Technology in Africa


This week, with the help of Joshua To and Brute Labs, we launched  The site features the iconic Masai paintings of Gregory Mchopa, an artist whom Josh and I met in 2007 while consulting for Dispatched as Business Development Consultants and lecturers in TechnoServe’s “Believe, Begin, Become” national business plan competition, we read scores of business plans and advised entrepreneurs on framing problems, solutions, and market needs. It wasn’t until our break, however, that we met Greg, dusty Nokia in hand, pitching deals in mile-a-minute Swahili. We offered web services; he agreed to inventory supply; we promised to return him 100% of the profits.  It was a challenge to bring his art to the global market. This week we launched MCHOPA fit with transaction capability, and a custom back-end engineered for instant inventory management. While we hope to build the idea into a more modular platform for web-savvy emerging market entrepreneurs, we have encountered significant challenges along the way.  As I outline in this week’s piece for Harvard’s Internet & Democracy blog, Africa sits on the fulcrum of growth. However, while technology is changing lifestyles, it’s not yet changing livelihoods in Africa.  The OpenNet Initiative (ONI) released its latest review of the Internet in Sub-Saharan Africa, but broadband is but the first step.  In an article I authored this week in the Yale Journal of International Affairs entitled “Bringing Africa Online: Leveraging Technology to Enable Entrepreneurs,” I argue that “technology firms are key to injecting efficiency into financial markets, expanding access to credit and capital, and treating some of the development maladies across Africa.” I discuss the possible roles of public and private engagement, the potential for “Cloud Banking” or an Online Development Bank, and the impact that technology could have in affirming credit worthiness, lowering the transaction costs associated with risk assessment, and facilitating entrepreneurial debt-capital access for SME.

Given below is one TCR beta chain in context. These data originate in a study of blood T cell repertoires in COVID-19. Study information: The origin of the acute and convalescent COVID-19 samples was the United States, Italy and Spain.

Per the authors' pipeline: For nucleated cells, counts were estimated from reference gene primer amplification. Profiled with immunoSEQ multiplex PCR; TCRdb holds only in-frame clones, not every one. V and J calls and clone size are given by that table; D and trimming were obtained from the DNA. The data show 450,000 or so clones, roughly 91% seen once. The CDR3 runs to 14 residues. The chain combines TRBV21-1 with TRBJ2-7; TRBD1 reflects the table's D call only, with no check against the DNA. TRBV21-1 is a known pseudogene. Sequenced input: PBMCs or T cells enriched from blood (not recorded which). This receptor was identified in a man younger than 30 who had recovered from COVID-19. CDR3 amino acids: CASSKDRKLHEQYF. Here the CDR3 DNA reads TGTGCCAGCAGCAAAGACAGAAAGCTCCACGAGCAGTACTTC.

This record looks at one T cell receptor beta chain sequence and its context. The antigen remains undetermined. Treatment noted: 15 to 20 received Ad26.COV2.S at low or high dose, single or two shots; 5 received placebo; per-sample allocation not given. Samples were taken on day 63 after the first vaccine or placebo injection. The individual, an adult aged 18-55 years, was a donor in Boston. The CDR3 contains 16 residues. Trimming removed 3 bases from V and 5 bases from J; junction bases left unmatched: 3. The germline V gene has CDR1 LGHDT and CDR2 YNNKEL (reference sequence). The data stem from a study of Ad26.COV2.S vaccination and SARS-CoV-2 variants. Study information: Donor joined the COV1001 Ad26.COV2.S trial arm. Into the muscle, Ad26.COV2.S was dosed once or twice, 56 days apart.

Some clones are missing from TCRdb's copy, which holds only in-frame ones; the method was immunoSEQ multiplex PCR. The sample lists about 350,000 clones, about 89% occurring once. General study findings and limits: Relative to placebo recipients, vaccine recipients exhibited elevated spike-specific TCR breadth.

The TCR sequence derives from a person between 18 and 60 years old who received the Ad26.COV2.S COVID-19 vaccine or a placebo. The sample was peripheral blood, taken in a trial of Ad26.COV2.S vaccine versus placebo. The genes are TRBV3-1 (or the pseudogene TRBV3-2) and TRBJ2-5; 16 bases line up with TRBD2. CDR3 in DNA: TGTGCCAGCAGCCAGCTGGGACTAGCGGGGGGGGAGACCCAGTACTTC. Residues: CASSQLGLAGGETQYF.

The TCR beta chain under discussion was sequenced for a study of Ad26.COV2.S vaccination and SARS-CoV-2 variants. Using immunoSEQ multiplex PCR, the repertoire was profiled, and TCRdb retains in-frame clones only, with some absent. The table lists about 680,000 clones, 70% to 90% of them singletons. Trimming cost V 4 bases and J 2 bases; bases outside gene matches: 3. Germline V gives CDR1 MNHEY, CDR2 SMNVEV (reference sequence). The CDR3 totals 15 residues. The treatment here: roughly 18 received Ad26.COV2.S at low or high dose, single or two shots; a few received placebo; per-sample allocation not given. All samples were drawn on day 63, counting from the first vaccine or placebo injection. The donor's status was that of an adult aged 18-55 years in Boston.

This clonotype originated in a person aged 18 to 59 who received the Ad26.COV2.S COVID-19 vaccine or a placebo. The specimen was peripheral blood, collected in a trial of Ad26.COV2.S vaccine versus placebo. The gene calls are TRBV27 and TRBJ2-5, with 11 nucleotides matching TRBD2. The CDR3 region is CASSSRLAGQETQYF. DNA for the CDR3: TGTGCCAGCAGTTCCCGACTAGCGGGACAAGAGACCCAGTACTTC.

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1 Comment

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